Yet sketching a straightforward answer about exactly why upbringing practices are so different in different cultures is tricky business for sure. As the rationale of cultural processes—like social actions—resemble the roots that we find in nature. For there is never a single root for a plant, but an entangled network of roots that keeps it living and thriving. Likewise, the answer provided to the former question is just an angle between many others—nothing more, nothing less.
From the standpoint of a ‘hinge’
It is important to note—and also for the sake of transparency—that my take on the subject comes from a rather particular position, as my viewpoint is strongly shaped by the ways of living—and upbringing children—in Latin America. I claim this context to be particular for the matter at hand, as Latin American countries live in a sort of ‘hinge’ environment, between ‘being Western’—through ruthless centuries of colonization—but also developing countries. This implies that most countries in this region have a number of well-developed urban areas, which properly represent the ‘success’ of Western capitalism. The rest of the land, however, is composed by rural areas—especially sierra, jungle and coast—that resist any possible comparison with the ‘real’ West, i.e. United States and Europe. Thus, I have directly experienced how Western conceptions of upbringing—which are internalized as cultural ideals in Latin America—are mixed with local, very contrasting practices. All the former makes that communities living in Latin American countries are also intervened by Western ideals—but without the need of conducting global NGO interventions. The main difference with the case of India, however, is the lack of local, strong and independent set of upbringing practices, which is a natural consequence of centuries of colonial rule and ruthless state policies devoted to demote any non-Western practice. And it is precisely looking at state practices how we could a find hints for why, as Chaudhary analyzed, Western and non-Western ideals and practices of upbringing are difficult to reconcile.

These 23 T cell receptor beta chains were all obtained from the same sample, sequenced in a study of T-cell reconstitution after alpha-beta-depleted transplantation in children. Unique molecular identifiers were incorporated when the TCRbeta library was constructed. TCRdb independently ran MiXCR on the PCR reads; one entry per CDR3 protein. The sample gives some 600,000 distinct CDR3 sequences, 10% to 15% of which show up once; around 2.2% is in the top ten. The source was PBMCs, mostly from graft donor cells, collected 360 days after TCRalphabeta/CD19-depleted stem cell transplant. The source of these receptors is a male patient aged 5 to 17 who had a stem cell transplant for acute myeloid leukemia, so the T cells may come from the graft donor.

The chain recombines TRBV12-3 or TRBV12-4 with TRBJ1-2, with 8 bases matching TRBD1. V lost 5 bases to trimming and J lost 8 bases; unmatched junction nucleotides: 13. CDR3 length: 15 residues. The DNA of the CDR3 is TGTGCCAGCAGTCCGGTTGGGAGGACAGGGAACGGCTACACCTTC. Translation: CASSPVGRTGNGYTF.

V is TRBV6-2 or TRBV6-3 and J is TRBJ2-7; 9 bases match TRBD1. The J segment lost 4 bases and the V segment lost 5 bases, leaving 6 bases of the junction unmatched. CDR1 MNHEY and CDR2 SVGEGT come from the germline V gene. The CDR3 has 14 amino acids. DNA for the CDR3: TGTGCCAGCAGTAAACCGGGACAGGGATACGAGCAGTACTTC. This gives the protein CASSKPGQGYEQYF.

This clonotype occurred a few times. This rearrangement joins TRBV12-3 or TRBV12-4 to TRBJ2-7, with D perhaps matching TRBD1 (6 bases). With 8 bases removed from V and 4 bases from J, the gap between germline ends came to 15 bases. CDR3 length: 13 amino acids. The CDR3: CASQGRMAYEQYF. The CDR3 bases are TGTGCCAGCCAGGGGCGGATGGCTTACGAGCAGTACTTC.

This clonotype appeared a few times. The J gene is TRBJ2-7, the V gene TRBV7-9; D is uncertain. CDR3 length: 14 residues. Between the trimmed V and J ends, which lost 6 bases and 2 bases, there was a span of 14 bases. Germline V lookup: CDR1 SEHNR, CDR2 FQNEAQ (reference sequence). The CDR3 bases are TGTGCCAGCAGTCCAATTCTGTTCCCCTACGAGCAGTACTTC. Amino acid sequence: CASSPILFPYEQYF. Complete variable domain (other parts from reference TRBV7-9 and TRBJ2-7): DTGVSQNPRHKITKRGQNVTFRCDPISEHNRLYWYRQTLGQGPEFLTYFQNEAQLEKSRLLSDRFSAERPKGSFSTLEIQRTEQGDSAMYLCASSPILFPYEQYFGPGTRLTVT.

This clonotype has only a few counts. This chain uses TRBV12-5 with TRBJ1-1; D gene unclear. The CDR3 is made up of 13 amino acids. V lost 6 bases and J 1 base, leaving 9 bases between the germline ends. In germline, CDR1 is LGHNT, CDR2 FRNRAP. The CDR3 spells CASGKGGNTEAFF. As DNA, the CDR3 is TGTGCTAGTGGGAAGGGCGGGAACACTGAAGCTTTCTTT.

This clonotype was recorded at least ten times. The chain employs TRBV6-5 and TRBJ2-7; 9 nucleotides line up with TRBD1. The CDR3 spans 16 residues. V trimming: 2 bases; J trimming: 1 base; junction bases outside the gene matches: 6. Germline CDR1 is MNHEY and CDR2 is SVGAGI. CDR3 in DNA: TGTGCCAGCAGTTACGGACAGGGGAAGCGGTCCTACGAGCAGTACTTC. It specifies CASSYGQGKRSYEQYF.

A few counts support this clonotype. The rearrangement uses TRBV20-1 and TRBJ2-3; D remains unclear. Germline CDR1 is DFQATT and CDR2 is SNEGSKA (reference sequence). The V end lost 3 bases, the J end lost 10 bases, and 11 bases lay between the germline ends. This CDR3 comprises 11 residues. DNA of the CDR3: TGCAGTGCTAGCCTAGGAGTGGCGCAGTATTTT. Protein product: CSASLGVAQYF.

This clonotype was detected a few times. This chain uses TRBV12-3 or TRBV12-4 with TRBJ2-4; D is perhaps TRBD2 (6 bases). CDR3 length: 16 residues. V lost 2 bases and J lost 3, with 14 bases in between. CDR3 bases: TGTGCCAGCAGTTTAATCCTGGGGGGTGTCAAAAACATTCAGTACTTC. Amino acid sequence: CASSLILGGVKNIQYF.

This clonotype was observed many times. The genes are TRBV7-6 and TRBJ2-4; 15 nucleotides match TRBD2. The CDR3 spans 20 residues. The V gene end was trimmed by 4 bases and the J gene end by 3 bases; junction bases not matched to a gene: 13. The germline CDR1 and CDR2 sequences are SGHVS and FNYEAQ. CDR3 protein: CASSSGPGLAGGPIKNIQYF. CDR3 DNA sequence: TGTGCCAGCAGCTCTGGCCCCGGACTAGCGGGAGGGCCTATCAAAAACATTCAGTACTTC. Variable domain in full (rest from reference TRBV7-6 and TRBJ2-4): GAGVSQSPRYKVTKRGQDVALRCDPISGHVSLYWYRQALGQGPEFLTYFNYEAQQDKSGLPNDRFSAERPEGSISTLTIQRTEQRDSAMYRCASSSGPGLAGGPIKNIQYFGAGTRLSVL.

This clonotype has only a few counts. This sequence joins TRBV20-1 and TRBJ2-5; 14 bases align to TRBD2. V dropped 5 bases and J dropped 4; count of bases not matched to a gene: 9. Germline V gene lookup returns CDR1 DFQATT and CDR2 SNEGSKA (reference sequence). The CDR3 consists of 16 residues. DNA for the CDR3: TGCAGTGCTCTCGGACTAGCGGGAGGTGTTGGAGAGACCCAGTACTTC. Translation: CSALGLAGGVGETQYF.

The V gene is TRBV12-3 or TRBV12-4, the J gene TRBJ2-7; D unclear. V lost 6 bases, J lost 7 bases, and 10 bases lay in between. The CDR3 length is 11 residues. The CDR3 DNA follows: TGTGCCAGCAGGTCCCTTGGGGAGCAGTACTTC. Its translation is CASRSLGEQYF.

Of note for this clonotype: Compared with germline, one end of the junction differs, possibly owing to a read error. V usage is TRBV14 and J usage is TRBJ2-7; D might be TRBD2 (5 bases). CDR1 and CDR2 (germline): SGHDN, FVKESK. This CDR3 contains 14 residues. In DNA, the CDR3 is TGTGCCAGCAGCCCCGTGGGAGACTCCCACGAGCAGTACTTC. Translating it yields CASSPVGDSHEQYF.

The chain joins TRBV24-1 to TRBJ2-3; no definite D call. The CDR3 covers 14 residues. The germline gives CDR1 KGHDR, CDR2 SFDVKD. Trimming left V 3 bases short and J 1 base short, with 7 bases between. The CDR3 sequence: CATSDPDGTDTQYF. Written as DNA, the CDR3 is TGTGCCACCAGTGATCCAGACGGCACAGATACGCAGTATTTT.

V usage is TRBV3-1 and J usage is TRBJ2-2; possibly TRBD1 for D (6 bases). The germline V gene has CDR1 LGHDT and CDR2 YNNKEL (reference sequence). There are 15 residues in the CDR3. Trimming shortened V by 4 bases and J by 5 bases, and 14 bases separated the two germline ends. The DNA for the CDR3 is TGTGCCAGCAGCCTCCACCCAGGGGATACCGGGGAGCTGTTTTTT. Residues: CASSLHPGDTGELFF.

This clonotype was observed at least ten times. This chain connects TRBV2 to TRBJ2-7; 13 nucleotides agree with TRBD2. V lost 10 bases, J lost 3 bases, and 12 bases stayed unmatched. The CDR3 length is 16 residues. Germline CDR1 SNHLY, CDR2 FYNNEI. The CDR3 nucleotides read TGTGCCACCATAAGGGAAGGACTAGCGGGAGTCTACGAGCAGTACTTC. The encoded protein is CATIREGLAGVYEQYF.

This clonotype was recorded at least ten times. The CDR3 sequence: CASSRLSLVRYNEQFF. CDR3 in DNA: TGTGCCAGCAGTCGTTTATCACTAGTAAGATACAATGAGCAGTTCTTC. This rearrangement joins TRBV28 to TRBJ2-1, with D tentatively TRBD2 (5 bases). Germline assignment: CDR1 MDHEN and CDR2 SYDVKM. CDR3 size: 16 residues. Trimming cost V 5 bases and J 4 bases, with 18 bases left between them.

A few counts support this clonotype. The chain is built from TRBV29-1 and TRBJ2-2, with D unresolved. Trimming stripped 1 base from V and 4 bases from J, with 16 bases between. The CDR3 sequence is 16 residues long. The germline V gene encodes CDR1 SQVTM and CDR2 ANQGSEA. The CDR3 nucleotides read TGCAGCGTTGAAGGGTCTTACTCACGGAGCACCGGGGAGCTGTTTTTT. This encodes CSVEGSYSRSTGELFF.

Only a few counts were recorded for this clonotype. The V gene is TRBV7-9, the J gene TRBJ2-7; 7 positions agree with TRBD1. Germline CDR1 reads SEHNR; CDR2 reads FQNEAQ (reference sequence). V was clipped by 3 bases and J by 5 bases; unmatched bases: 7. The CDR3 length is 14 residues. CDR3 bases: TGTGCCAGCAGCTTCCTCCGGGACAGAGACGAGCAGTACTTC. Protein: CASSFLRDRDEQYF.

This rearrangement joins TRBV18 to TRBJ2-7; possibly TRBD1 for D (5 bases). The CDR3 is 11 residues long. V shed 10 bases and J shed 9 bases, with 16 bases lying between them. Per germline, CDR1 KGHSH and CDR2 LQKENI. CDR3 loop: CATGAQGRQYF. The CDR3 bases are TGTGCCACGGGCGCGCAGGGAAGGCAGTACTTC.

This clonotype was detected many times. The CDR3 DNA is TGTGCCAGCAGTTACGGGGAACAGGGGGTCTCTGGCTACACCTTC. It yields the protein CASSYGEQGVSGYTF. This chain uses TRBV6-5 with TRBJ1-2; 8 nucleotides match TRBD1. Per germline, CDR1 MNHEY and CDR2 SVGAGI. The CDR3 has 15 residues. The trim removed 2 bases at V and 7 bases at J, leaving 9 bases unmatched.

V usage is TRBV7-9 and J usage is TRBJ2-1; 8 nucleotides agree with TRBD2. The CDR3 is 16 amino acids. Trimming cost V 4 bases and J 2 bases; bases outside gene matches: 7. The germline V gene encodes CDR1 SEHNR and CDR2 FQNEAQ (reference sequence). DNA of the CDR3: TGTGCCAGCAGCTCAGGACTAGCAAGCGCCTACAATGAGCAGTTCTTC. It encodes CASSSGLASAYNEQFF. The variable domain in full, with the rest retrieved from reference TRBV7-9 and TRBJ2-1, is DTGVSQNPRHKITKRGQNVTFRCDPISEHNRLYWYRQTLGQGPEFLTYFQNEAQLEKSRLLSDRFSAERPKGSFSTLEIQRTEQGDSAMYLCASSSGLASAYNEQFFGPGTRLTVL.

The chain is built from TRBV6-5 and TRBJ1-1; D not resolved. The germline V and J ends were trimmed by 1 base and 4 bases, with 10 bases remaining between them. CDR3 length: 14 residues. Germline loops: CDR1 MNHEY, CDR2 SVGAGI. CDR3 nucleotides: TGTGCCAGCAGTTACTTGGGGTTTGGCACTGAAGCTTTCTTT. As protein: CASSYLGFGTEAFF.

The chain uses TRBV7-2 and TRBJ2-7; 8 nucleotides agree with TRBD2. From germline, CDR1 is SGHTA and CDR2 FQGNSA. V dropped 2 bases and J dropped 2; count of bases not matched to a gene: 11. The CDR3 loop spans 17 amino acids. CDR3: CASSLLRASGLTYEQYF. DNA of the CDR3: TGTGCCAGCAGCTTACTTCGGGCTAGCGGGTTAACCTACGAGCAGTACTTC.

For this, attention needs to be drawn towards one of the—if not the—most relevant of all Western institutions regarding childhood: public school. This has to go beyond looking at its different levels—pre, elementary, middle, and high—and local implementation—, school hours, compulsory subjects, class sizes, etc. We should rather look at the root of Western schools: the Napoleonic, post-French Revolution public school. The former—part of a much larger understanding of the state and its influence over people—focused in covering the needs of all children, without any distinction. This approach, which might sound commonplace nowadays, was revolutionary precisely due to its universal scope—which was certainly connected to the rising needs of the ongoing industrial revolution, and also to the need of displacing the Catholic Church from its traditional role on education. More importantly, this universal approach assured education to those kids whose family was either dead, absent, or just ‘unprepared’ for rearing them. In simple terms, school in France—and thence in Western countries—was transformed to ensure that, regardless of the family environment of children, they will equally receive all the material and symbolic resources deemed (by the French state) as necessary to become a proper citizen.